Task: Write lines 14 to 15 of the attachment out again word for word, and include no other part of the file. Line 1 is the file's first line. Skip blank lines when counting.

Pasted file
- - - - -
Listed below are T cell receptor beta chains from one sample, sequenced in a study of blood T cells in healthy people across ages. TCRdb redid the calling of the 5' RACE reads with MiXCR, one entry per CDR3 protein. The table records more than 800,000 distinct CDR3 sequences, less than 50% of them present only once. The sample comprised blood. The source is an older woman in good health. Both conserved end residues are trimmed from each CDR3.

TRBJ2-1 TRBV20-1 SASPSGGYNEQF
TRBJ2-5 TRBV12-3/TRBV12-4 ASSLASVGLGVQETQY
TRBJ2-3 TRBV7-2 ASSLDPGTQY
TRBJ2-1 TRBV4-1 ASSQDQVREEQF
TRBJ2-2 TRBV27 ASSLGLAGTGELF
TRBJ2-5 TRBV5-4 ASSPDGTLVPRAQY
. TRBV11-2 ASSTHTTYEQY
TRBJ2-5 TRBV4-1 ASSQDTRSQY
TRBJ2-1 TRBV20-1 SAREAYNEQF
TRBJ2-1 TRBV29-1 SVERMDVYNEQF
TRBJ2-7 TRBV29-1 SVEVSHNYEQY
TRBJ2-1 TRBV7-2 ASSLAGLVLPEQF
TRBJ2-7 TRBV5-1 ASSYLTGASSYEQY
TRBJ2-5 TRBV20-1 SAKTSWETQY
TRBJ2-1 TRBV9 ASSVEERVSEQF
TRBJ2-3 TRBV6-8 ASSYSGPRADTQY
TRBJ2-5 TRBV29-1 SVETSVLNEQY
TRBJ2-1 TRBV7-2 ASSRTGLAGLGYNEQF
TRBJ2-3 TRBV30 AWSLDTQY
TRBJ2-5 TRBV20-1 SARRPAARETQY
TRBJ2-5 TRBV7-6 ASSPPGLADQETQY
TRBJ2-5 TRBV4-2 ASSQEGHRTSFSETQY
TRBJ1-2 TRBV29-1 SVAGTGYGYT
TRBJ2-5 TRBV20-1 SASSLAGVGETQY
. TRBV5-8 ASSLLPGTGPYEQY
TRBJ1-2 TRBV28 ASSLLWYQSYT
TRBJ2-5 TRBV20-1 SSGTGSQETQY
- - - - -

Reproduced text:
TRBJ2-7 TRBV5-1 ASSYLTGASSYEQY
TRBJ2-5 TRBV20-1 SAKTSWETQY